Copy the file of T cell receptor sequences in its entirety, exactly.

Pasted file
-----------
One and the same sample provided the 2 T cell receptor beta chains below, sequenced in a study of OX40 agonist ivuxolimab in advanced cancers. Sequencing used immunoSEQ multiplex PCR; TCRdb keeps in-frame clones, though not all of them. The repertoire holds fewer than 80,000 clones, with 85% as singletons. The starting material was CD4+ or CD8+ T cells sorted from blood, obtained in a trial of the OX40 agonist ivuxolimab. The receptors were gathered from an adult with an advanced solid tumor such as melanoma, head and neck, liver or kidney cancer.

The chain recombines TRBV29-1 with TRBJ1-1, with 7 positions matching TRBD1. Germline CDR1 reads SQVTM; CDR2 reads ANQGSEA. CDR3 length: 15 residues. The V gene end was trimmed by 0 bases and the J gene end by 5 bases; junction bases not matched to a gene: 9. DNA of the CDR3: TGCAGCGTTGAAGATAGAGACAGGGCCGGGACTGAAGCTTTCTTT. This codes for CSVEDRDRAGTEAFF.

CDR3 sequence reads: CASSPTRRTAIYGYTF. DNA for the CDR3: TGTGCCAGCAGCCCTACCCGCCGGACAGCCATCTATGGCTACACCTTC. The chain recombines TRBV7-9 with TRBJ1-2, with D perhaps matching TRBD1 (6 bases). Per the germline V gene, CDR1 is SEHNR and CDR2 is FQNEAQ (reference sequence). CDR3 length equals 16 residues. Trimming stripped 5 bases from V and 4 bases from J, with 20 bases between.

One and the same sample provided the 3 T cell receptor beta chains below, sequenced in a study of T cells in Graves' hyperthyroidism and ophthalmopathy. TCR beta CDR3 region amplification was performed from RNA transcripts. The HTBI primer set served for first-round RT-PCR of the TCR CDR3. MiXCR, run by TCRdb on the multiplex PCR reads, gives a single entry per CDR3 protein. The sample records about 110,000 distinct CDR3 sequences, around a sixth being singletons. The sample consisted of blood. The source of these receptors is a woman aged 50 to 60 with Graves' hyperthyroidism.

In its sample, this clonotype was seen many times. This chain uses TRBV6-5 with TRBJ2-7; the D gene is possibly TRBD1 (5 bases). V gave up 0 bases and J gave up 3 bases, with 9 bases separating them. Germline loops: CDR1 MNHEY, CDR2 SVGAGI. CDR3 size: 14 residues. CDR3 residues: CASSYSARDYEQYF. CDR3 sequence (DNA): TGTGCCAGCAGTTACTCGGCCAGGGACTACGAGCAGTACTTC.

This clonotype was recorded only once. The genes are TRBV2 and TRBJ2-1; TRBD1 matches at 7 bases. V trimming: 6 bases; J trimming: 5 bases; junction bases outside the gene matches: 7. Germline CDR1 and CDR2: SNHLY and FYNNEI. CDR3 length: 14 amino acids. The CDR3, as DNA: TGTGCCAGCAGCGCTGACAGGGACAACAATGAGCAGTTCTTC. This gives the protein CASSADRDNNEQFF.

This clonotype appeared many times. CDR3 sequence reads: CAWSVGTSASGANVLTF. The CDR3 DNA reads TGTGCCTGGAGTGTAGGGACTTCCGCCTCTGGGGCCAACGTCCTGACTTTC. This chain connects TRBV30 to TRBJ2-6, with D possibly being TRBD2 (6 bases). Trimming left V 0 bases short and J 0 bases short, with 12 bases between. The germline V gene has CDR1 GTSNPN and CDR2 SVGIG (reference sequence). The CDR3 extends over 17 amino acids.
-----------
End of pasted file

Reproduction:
One and the same sample provided the 2 T cell receptor beta chains below, sequenced in a study of OX40 agonist ivuxolimab in advanced cancers. Sequencing used immunoSEQ multiplex PCR; TCRdb keeps in-frame clones, though not all of them. The repertoire holds fewer than 80,000 clones, with 85% as singletons. The starting material was CD4+ or CD8+ T cells sorted from blood, obtained in a trial of the OX40 agonist ivuxolimab. The receptors were gathered from an adult with an advanced solid tumor such as melanoma, head and neck, liver or kidney cancer.

The chain recombines TRBV29-1 with TRBJ1-1, with 7 positions matching TRBD1. Germline CDR1 reads SQVTM; CDR2 reads ANQGSEA. CDR3 length: 15 residues. The V gene end was trimmed by 0 bases and the J gene end by 5 bases; junction bases not matched to a gene: 9. DNA of the CDR3: TGCAGCGTTGAAGATAGAGACAGGGCCGGGACTGAAGCTTTCTTT. This codes for CSVEDRDRAGTEAFF.

CDR3 sequence reads: CASSPTRRTAIYGYTF. DNA for the CDR3: TGTGCCAGCAGCCCTACCCGCCGGACAGCCATCTATGGCTACACCTTC. The chain recombines TRBV7-9 with TRBJ1-2, with D perhaps matching TRBD1 (6 bases). Per the germline V gene, CDR1 is SEHNR and CDR2 is FQNEAQ (reference sequence). CDR3 length equals 16 residues. Trimming stripped 5 bases from V and 4 bases from J, with 20 bases between.

One and the same sample provided the 3 T cell receptor beta chains below, sequenced in a study of T cells in Graves' hyperthyroidism and ophthalmopathy. TCR beta CDR3 region amplification was performed from RNA transcripts. The HTBI primer set served for first-round RT-PCR of the TCR CDR3. MiXCR, run by TCRdb on the multiplex PCR reads, gives a single entry per CDR3 protein. The sample records about 110,000 distinct CDR3 sequences, around a sixth being singletons. The sample consisted of blood. The source of these receptors is a woman aged 50 to 60 with Graves' hyperthyroidism.

In its sample, this clonotype was seen many times. This chain uses TRBV6-5 with TRBJ2-7; the D gene is possibly TRBD1 (5 bases). V gave up 0 bases and J gave up 3 bases, with 9 bases separating them. Germline loops: CDR1 MNHEY, CDR2 SVGAGI. CDR3 size: 14 residues. CDR3 residues: CASSYSARDYEQYF. CDR3 sequence (DNA): TGTGCCAGCAGTTACTCGGCCAGGGACTACGAGCAGTACTTC.

This clonotype was recorded only once. The genes are TRBV2 and TRBJ2-1; TRBD1 matches at 7 bases. V trimming: 6 bases; J trimming: 5 bases; junction bases outside the gene matches: 7. Germline CDR1 and CDR2: SNHLY and FYNNEI. CDR3 length: 14 amino acids. The CDR3, as DNA: TGTGCCAGCAGCGCTGACAGGGACAACAATGAGCAGTTCTTC. This gives the protein CASSADRDNNEQFF.

This clonotype appeared many times. CDR3 sequence reads: CAWSVGTSASGANVLTF. The CDR3 DNA reads TGTGCCTGGAGTGTAGGGACTTCCGCCTCTGGGGCCAACGTCCTGACTTTC. This chain connects TRBV30 to TRBJ2-6, with D possibly being TRBD2 (6 bases). Trimming left V 0 bases short and J 0 bases short, with 12 bases between. The germline V gene has CDR1 GTSNPN and CDR2 SVGIG (reference sequence). The CDR3 extends over 17 amino acids.